Fortifying a hot liquid, even water, with strong spirits is an instinct man has practiced since soon after he tamed fire. But it was natural for the lyrical Irish, in whose tradition whiskey runs almost as strongly as poetry, to devise the most satisfying of all toddies.
Those who anticipate raising a glass on or around St. Patrick's Day next Monday may appreciate some specific instructions. None were forthcoming from the contestant's in the Irish coffee contest, not because the contestants wouldn't be interviewed, but because exact measurements appeared to be a violation of the rules.
Here is how one impressionable visitor to Ireland remembers her introduction to the drink: "They made a sugar rim around the top of the glass, using demerara sugar. I guess they dipped the glass in hot water. Then they put in the whiskey, pouring it over some sugar in the bottom of the glass.The glass was almost filled with coffee and then cold heavy cream was poured on, over the back of a silver spoon held just above the surface. That way it stayed on top and didn't sink. As you sipped the cream would cool the coffee. Whipped cream was considered very non-U."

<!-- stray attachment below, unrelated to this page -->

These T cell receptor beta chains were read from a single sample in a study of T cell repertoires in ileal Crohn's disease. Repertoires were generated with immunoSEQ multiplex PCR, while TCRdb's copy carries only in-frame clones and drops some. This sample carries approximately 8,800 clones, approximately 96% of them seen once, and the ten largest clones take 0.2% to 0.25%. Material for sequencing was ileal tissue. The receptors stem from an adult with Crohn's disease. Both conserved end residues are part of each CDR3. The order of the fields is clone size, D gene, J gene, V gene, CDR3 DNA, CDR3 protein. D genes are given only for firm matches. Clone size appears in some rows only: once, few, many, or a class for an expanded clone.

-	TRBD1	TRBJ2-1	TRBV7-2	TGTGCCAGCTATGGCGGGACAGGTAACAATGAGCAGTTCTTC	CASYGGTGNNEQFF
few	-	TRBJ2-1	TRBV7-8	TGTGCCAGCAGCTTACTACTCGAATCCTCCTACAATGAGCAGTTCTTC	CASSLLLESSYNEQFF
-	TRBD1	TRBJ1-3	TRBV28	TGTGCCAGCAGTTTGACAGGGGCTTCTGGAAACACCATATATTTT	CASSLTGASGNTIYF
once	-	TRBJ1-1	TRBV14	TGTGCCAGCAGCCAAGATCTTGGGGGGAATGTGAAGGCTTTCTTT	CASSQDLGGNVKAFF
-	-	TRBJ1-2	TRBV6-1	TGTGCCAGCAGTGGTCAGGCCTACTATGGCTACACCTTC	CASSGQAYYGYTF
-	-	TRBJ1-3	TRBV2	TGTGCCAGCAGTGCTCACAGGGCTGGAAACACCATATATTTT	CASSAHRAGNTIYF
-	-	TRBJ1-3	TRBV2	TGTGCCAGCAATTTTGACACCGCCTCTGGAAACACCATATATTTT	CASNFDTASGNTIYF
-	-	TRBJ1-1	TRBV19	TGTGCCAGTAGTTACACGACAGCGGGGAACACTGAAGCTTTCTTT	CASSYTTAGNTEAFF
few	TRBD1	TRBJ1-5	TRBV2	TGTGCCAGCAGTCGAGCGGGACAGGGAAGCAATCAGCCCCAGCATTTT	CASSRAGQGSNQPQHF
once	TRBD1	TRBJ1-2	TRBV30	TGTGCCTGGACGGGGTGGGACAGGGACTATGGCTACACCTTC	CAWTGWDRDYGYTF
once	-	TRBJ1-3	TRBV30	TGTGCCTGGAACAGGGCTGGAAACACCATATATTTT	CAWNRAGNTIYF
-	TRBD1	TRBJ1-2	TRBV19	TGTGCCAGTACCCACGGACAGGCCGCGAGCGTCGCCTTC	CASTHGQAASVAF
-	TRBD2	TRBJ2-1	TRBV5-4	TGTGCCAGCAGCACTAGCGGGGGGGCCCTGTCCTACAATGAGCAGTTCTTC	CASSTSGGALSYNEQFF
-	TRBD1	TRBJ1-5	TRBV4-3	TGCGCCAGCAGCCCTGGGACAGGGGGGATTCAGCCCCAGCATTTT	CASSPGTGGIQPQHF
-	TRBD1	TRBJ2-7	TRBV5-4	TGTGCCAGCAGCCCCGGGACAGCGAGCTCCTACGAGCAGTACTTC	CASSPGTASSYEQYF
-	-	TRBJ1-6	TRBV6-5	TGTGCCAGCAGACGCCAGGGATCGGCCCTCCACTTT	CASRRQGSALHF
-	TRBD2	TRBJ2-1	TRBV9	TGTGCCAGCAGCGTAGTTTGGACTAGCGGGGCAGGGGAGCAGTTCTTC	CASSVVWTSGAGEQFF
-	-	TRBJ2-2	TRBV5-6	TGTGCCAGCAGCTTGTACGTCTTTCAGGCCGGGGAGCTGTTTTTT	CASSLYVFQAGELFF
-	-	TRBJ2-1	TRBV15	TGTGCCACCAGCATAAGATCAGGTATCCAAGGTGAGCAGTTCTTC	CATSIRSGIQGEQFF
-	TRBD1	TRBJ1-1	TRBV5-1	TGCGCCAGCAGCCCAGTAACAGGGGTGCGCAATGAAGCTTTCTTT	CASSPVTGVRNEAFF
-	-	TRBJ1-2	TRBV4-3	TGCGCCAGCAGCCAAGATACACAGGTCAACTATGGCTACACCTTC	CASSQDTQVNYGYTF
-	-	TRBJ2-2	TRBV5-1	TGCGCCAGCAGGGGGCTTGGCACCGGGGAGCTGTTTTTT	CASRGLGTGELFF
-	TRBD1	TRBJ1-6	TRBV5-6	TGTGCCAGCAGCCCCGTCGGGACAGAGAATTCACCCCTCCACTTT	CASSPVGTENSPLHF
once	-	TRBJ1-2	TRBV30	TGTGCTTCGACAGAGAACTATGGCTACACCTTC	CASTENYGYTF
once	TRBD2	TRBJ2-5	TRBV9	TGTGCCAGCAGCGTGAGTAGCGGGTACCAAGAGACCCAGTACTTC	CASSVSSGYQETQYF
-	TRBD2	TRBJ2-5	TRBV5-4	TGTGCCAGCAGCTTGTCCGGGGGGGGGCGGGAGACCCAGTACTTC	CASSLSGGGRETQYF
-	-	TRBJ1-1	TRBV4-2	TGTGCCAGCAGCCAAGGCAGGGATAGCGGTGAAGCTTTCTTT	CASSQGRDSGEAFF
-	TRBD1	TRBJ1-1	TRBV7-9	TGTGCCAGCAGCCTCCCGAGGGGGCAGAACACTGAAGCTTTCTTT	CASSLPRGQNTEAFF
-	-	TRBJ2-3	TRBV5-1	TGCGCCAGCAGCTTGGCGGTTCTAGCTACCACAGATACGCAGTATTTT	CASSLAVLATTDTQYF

In this country, where the cream is as thin as watered-down whiskey, whipped cream is U enough. (Furthermore, if you want to skip the coffee, there is a delicious product called Bailey's Irish Cream that combines cream and Irish whiskey.) Irish coffee lovers do have standards, however. They draw the line at artifical toppings from a can and will frown at the suggestion of instant coffee. Irish whiskey is essential. It is made from a mash that included malted barley and other grains. Unlike the grains used in Scotch whiskey, the malt is not smoked cured. The whiskey that emerges from the still will be aged from four to eight years and is very smooth.
To use it in the "classic" recipe developed at the Buena Vista Cafe, as reproduced in "Grossman's Guide to Wines, Beer & Spirits" IRISH COFFEE (1 serving) 1 teaspoon sugar 1 1/2 ounce Irish whiskey 5 ounces very hot, strong black coffee Whipped cream
Rinse an 8-ounce stemmed goblet with very hot water. Place the sugar in the glass and pour in the Irish whiskey and coffee. Stir to dissolve sugar and top with whipped cream.